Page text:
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Military recruitment

From Wikipedia, the free encyclopedia

French marines recruitement poster
French marines recruitement poster
U.S. Navy recruitment advertisement in Popular Mechanics, 1908.
U.S. Navy recruitment advertisement in Popular Mechanics, 1908.

Military recruitment refers to the activity of attracting people to, and selecting them for, military training and employment.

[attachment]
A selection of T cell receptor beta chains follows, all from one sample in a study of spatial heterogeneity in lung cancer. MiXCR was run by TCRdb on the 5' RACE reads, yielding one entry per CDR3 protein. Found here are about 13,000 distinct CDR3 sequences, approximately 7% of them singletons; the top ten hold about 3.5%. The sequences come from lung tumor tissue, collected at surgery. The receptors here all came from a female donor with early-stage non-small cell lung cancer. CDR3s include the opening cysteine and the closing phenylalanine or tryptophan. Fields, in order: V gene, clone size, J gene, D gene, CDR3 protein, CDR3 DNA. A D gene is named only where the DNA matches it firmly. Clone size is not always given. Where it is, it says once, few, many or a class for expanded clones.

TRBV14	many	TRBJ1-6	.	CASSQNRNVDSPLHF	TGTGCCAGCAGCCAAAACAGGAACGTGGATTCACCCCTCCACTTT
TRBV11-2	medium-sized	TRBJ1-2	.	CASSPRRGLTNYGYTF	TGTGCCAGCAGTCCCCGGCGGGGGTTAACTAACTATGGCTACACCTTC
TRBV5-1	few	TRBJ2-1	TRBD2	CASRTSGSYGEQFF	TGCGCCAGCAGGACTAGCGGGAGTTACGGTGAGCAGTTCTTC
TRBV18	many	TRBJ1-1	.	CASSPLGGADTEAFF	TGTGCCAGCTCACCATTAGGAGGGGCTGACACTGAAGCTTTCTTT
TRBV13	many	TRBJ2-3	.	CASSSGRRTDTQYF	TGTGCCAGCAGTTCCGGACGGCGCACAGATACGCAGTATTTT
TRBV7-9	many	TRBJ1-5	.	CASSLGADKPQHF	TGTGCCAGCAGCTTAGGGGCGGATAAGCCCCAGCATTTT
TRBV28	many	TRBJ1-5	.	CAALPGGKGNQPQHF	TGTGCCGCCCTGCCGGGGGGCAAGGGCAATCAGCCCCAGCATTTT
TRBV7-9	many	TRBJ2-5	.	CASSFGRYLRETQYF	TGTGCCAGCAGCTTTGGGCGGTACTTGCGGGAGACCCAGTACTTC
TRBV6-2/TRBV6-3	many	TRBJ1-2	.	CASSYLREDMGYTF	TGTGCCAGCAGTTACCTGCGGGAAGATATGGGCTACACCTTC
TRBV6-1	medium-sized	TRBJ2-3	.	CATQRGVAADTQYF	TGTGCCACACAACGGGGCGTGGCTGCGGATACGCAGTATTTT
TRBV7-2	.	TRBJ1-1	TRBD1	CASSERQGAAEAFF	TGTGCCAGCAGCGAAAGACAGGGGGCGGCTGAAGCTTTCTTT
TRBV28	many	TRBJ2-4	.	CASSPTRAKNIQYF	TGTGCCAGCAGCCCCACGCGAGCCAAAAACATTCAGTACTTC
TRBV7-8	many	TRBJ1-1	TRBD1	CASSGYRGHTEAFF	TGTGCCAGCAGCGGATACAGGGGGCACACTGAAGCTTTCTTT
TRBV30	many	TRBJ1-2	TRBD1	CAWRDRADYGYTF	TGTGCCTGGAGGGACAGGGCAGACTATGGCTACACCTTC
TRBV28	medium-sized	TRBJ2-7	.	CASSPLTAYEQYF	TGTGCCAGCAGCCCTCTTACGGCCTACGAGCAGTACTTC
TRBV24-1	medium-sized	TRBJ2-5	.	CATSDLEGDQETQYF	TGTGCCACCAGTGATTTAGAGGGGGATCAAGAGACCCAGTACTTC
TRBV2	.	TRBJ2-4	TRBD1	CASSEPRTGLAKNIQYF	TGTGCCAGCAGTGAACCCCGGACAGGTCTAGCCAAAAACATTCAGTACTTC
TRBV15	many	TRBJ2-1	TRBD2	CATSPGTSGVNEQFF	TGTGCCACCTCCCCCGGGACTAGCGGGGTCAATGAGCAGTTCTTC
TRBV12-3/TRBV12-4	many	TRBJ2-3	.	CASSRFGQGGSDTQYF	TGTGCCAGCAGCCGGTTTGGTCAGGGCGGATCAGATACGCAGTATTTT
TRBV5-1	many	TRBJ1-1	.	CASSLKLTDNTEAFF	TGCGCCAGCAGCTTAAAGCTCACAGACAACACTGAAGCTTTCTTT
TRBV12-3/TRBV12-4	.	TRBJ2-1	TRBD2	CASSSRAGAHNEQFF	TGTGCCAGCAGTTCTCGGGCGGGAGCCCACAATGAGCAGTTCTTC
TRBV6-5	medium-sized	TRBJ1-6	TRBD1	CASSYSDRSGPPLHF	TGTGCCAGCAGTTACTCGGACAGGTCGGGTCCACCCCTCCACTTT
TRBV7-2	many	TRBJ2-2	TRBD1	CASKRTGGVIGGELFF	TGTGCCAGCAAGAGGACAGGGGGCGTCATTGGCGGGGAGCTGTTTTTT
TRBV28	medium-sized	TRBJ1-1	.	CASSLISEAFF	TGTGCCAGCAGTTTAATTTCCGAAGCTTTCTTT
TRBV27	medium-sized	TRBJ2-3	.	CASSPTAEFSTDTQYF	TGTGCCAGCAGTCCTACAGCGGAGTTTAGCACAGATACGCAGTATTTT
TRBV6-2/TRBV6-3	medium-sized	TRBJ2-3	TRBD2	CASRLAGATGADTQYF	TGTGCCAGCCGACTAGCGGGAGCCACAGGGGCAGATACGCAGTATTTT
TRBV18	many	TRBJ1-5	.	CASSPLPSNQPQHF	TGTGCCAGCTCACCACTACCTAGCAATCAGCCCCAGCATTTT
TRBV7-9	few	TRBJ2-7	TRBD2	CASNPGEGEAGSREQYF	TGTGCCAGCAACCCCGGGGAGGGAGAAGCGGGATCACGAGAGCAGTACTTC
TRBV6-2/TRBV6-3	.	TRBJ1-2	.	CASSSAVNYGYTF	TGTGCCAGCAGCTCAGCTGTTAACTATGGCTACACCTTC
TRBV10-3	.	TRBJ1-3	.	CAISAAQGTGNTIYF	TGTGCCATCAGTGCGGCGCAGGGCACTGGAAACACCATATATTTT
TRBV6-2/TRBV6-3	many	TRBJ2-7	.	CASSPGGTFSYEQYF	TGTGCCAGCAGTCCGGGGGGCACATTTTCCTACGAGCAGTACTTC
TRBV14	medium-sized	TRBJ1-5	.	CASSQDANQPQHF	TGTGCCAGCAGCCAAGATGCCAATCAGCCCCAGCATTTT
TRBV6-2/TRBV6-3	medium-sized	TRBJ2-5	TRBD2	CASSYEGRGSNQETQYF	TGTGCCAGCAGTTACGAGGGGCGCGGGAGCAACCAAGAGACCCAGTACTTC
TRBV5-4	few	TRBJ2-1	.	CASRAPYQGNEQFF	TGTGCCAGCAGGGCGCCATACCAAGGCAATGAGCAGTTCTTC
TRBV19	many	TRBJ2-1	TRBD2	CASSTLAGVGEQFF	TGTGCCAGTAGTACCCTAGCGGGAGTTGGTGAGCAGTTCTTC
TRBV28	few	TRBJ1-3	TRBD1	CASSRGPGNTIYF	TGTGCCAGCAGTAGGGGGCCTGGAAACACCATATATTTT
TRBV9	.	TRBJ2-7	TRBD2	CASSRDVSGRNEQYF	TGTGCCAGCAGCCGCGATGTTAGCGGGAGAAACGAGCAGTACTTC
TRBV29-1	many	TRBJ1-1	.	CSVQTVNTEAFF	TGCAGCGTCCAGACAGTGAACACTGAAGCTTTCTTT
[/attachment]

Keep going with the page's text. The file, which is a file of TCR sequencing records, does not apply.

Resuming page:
YouTube Encyclopedic

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  • Military Recruitment and Hollywood
  • Military Recruitment FAQ Interview | Basic High School
  • Russian Military Recruitment Video (1)